Sunday, June 28, 2020

Free Speech, Just Not For Me... The Anthem of the Muted Majority

"And I feel like a number
Feel like a number
Feel like a stranger
A stranger in this land
I feel like a number
I'm not a number
I'm not a number
Dammit I'm a man" ~Bob Seeger

Right off the bat, I know that I have already offended some of you reading the lyrics I chose for my introduction.

This may be your first foray into my blog, or a repeat visit, and that last line may have triggered you.


Not because of the fear of numbers and math that many people profess.

Because of my use of a single word: MAN

Those of you who know me IRL, know that I am not a man, and those of you who don't, well, now you know too.

But your overwhelming compulsion to jump on "discriminatory" language has already led you to slot me into whatever negative stereotypes you favor at the moment.

However, forty plus years later, and the lyrics still fit, regardless of the "gender specific" word used.

This is sad, because if you peruse my other blog entries you will realize that I have great respect for numbers and wish that everyone would feel comfortable enough to use them in their everyday life.

For me, personally, to feel like a number in a negative sense is not a good thing.

Ironically, for all the almost universal dread of mathematics and numbers, our society has become obsessed with quantifying people - usually in a way to avoid human contact.

The result? I feel as though I no longer have a voice. My conversations about how I really feel on any topic are confined to the people in my life who I trust.

Otherwise, anyone who disagrees with my point of view declares open season and lumps me in with their preordained dismissive labels.

Don't believe me? This morning I received a video from a friend of mine, a woman I have known for more years than the Seeger song has been in existence. 

Click here to see/hear the hate speech from both sides. Warning: NSFW, and even I cringed to hear the language out of these seniors.

It is my understanding that we are guaranteed "freedom of speech" in the First Amendment to our Constitution. 

Nowhere in that amendment is there language limiting that freedom to "only speech agreed to by the listener", yet that has become the norm.

People who disagree with your point of view are free to hurl hateful invectives at you, become physically agressive towards you, and even attempt to interfere with your job, your residence, your way of life.

I no longer feel as though I have the right to express my views, even when confronted aggressively by another person expounding their opinion.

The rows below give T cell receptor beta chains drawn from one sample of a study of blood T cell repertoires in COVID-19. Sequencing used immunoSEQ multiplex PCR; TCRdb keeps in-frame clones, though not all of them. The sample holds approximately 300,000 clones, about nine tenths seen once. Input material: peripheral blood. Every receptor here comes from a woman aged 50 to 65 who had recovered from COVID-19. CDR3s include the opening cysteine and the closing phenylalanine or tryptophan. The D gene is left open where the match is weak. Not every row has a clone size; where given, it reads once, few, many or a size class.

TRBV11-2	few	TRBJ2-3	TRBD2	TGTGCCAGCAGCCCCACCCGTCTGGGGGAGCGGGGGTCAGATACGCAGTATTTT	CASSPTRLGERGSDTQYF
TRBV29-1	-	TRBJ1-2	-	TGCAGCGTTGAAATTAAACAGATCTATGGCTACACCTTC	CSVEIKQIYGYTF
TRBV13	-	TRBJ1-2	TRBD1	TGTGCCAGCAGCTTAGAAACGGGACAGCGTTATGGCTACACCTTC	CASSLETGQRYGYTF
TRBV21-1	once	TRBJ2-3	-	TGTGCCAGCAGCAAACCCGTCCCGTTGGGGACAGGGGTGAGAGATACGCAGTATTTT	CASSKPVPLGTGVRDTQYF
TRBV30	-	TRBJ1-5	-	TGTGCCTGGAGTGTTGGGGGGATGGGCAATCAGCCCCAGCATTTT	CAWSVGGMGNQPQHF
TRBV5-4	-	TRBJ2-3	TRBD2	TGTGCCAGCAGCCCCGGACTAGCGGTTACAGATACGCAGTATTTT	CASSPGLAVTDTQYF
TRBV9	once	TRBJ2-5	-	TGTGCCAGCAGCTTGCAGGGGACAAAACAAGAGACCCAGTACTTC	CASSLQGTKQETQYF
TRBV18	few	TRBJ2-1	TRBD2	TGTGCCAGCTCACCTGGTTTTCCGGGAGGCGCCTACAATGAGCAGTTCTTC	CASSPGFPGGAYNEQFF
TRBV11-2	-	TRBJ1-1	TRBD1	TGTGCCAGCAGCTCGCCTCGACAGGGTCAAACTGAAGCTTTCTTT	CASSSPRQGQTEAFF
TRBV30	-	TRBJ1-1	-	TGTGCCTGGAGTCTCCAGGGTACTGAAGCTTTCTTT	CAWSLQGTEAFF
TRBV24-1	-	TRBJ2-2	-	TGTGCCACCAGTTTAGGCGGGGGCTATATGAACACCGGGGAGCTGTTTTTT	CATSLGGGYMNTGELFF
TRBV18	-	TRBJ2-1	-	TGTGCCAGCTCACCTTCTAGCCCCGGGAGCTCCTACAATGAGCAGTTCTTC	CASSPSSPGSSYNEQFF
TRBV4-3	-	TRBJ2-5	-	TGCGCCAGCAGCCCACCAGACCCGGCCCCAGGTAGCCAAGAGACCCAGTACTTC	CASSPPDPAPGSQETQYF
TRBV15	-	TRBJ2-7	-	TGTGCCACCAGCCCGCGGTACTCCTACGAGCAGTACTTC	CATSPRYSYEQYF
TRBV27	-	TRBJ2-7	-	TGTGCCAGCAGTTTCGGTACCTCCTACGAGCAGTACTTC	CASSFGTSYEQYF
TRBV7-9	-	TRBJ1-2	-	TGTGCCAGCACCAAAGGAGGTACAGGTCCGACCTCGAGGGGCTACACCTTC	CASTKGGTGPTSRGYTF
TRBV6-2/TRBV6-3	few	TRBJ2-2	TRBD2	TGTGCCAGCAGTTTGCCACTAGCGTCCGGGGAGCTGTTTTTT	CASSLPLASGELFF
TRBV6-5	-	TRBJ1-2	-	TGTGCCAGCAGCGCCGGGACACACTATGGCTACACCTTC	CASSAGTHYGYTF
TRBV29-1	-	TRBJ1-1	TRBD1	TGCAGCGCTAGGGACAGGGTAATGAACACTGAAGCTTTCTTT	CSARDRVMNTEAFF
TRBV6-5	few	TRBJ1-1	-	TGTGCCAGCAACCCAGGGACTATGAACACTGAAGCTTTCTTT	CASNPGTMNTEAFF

How has it come to the point where a multitude of individuals like myself feel muted?

Because we have become quantified by our age, our gender, our height, weight, eye color, hair color, shoe size, marital status, race, highest level of education, household income, place of residence, ad infinitum.

We have been slotted into categories that are used by any and all wishing to dehumanize their "opposition" in order to advance their own agenda.

Don't believe me? Rewatch that video above. The hateful phrases being slung freely by both sets of seniors are characteristic of our society in general.

Then watch this one, because it is how many of us silenced individuals perceive ourselves: 

How is this relevant? You can throw out all the polls and predictions presented by either side of an issue.

The numbers collected are invalid because of the sheer numbers of people who remain silent, fearful of expressing their opinions by the retaliatory activities of those who disagree with them.

Enough is enough. We are developing a society of Stepford Wives in which diversity is not only devalued, it is penalized.

We complain about the lack of innovation and invention from our country, which used to be in the forefront of the world in those areas.

How can we possibly expect to excel when our entire society is focused on homogeneity - and differences are punished?

Wake Up America! 

It is okay to be different!

It is okay to disagree!


Saturday, June 13, 2020

The Good, the Bad, and the Ugly Truth...

We are ALL human!

Part of being human is having free will to make our own decisions.

Repeat that phrase until it starts to sink in...

We are ALL human!

We are ALL human!